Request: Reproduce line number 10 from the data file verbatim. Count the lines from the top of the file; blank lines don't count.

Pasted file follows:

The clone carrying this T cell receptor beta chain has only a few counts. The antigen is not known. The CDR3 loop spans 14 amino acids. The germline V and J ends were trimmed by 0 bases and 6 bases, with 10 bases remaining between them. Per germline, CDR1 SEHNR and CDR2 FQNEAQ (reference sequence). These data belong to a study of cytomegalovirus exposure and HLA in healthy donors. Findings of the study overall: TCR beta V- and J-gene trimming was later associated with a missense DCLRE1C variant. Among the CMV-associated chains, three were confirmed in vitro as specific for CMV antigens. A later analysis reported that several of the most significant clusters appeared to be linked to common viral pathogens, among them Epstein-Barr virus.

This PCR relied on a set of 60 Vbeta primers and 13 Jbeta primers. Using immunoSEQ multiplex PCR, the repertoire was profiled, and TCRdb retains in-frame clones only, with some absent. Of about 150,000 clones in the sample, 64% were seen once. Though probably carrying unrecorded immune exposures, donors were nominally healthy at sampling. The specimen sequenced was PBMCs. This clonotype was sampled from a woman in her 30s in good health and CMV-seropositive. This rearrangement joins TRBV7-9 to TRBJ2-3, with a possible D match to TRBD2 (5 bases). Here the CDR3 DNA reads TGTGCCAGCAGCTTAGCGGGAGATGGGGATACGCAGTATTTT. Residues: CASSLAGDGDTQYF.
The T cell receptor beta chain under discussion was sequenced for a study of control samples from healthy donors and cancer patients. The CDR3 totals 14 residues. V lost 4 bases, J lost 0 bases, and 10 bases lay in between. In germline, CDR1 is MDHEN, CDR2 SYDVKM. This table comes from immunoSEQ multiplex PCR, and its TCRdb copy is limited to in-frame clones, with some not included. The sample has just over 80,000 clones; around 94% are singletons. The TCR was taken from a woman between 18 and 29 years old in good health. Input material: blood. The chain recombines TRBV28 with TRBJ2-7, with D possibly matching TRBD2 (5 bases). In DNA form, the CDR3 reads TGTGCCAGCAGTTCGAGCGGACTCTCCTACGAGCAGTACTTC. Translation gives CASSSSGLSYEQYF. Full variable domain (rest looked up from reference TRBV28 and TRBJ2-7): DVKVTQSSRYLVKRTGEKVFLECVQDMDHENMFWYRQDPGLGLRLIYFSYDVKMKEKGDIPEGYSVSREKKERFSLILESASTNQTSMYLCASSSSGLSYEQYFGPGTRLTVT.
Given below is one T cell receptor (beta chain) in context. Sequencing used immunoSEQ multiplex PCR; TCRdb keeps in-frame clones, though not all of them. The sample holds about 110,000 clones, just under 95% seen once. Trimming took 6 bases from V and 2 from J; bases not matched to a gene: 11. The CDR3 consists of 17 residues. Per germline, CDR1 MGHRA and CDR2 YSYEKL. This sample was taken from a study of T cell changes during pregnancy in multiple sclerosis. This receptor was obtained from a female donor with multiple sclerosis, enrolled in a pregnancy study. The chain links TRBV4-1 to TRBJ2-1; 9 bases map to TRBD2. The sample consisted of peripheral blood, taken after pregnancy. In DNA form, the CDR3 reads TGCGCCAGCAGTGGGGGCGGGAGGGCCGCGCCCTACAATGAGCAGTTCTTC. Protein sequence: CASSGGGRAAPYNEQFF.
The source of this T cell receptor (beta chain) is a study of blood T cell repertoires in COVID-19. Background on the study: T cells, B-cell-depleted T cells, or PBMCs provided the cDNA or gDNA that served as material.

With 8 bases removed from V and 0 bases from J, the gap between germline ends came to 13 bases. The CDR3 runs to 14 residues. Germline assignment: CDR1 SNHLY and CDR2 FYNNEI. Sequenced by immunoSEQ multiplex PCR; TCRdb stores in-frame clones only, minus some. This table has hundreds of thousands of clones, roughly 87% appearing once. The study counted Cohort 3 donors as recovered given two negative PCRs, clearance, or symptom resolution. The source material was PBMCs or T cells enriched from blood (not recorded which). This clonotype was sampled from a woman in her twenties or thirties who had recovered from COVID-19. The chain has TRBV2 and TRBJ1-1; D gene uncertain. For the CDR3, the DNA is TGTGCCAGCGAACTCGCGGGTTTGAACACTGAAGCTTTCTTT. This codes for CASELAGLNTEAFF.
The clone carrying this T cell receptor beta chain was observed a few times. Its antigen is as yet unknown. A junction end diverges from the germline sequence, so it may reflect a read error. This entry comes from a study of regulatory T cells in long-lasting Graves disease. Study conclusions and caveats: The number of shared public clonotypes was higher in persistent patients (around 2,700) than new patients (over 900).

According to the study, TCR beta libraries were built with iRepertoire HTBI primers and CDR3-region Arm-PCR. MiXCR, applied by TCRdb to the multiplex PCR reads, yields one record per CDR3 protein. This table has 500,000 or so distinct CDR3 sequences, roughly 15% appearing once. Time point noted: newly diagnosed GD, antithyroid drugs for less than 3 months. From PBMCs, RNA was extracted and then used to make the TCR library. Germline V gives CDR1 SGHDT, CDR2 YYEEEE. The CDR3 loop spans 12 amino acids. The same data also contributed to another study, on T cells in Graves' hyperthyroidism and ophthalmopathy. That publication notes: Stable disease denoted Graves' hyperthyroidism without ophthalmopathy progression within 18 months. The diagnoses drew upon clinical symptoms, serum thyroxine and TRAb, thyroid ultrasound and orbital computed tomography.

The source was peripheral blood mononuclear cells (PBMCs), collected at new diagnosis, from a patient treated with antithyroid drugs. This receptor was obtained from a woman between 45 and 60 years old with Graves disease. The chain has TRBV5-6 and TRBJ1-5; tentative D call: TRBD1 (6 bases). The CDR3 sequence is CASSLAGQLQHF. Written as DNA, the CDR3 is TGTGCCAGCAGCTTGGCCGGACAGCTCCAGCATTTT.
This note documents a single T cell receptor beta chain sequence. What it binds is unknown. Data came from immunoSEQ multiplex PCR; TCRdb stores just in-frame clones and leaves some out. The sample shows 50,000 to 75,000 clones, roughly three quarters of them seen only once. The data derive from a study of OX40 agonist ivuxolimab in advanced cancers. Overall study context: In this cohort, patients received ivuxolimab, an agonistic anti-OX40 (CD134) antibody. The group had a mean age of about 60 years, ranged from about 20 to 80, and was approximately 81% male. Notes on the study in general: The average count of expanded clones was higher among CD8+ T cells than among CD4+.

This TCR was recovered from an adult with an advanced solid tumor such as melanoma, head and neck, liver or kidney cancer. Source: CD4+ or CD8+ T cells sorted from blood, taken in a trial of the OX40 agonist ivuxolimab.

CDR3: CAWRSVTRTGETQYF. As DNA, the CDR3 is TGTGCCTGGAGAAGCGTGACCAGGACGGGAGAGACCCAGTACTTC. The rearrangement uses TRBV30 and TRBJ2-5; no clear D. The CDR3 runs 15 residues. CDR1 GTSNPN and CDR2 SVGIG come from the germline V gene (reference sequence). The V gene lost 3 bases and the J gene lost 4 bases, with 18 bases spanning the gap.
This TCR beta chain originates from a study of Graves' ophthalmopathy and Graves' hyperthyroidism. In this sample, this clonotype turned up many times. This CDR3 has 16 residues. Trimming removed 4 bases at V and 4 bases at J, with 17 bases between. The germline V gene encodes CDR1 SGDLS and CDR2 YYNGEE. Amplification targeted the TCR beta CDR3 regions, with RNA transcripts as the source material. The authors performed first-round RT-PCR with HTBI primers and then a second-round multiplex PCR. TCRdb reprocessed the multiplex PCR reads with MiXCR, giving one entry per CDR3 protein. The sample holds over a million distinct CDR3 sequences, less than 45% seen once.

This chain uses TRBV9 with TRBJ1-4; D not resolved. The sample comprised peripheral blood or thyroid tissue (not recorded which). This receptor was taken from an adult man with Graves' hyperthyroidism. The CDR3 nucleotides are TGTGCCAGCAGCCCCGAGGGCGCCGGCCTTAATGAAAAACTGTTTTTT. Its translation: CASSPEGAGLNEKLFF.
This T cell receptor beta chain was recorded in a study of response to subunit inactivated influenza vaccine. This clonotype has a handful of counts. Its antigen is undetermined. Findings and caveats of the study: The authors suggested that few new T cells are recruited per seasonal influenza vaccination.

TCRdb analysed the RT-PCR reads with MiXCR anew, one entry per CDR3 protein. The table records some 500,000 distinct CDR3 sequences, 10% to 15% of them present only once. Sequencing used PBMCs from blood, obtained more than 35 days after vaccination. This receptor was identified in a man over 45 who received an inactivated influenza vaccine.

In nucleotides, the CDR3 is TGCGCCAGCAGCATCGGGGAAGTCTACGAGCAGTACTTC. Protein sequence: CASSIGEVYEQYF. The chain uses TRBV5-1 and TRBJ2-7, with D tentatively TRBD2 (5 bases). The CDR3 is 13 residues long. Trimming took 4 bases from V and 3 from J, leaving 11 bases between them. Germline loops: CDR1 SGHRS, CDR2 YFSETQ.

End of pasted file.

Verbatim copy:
This note documents a single T cell receptor beta chain sequence. What it binds is unknown. Data came from immunoSEQ multiplex PCR; TCRdb stores just in-frame clones and leaves some out. The sample shows 50,000 to 75,000 clones, roughly three quarters of them seen only once. The data derive from a study of OX40 agonist ivuxolimab in advanced cancers. Overall study context: In this cohort, patients received ivuxolimab, an agonistic anti-OX40 (CD134) antibody. The group had a mean age of about 60 years, ranged from about 20 to 80, and was approximately 81% male. Notes on the study in general: The average count of expanded clones was higher among CD8+ T cells than among CD4+.